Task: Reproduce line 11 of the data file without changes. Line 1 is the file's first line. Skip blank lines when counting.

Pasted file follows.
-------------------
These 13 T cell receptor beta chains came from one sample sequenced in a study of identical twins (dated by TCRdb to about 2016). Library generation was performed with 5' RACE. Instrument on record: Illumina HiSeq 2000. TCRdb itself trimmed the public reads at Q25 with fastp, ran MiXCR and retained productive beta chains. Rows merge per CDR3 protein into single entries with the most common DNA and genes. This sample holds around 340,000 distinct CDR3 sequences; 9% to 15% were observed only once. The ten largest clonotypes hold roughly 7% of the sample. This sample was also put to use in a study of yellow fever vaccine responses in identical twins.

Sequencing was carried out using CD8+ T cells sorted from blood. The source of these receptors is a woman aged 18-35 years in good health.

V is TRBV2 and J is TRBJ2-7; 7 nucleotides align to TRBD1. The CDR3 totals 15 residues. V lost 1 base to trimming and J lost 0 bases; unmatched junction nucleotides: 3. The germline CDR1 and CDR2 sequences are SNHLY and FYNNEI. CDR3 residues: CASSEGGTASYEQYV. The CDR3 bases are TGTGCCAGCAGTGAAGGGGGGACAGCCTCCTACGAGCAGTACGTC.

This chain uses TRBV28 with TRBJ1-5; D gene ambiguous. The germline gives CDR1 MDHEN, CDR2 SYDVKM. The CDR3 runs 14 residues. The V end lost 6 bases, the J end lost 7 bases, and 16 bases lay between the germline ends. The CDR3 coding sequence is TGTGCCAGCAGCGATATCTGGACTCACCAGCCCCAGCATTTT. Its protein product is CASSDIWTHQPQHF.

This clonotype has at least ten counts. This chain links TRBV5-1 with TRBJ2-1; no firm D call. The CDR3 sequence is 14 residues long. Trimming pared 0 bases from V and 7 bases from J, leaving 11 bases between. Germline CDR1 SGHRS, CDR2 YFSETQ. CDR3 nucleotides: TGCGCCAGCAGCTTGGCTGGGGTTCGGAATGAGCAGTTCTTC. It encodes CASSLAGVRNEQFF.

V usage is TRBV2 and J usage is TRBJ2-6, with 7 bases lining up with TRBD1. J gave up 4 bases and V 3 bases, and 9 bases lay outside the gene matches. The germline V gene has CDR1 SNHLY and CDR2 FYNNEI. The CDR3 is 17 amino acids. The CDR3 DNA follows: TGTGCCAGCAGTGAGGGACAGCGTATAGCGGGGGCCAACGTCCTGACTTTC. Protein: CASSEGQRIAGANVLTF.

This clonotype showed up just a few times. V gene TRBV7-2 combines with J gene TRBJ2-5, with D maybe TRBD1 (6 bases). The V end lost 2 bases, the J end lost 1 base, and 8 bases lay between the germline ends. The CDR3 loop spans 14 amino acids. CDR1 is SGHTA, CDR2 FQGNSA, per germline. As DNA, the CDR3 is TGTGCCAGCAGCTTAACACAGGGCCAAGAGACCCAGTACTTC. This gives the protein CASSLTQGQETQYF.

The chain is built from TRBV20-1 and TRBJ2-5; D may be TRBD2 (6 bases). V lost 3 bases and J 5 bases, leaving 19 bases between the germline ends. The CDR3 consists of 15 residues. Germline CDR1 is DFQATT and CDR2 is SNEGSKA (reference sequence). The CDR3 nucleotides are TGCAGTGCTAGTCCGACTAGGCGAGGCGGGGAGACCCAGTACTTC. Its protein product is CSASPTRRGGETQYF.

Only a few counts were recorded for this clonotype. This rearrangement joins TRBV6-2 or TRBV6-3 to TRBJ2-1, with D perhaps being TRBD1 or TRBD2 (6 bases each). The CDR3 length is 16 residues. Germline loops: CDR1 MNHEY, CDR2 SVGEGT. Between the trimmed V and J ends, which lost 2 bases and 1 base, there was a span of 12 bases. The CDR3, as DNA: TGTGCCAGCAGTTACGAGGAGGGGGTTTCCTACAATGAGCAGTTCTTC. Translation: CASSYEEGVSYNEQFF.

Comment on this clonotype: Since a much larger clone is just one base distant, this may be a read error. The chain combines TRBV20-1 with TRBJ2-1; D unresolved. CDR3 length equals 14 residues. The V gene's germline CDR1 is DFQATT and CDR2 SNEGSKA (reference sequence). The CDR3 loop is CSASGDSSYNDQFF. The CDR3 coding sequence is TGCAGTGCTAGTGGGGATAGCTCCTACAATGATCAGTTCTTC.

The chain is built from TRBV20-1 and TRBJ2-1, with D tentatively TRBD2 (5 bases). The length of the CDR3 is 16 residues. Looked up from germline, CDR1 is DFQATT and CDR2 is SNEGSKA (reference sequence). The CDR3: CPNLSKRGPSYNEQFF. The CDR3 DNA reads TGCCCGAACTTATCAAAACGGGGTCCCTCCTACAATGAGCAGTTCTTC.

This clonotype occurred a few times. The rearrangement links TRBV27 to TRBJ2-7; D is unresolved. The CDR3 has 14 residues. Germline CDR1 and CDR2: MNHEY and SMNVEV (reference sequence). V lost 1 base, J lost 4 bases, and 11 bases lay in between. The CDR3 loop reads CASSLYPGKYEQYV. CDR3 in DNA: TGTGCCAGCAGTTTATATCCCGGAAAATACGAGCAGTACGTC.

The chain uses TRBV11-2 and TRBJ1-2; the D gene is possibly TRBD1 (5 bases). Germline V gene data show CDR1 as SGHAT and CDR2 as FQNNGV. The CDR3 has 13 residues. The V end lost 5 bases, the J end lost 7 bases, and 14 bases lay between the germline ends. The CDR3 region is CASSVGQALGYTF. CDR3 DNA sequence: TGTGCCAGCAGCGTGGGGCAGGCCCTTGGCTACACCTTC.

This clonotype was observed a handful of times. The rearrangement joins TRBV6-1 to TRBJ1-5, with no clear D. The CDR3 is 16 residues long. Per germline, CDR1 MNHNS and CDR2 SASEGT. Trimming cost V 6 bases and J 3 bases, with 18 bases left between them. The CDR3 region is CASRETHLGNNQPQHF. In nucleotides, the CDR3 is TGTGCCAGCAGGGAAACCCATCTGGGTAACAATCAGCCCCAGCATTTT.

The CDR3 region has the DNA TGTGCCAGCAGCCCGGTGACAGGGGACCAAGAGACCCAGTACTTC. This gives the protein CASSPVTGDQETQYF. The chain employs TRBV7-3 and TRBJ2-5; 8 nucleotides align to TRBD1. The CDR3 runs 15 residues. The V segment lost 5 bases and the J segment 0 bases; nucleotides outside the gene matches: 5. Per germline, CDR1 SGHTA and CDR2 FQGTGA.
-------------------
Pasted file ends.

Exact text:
The chain is built from TRBV20-1 and TRBJ2-1, with D tentatively TRBD2 (5 bases). The length of the CDR3 is 16 residues. Looked up from germline, CDR1 is DFQATT and CDR2 is SNEGSKA (reference sequence). The CDR3: CPNLSKRGPSYNEQFF. The CDR3 DNA reads TGCCCGAACTTATCAAAACGGGGTCCCTCCTACAATGAGCAGTTCTTC.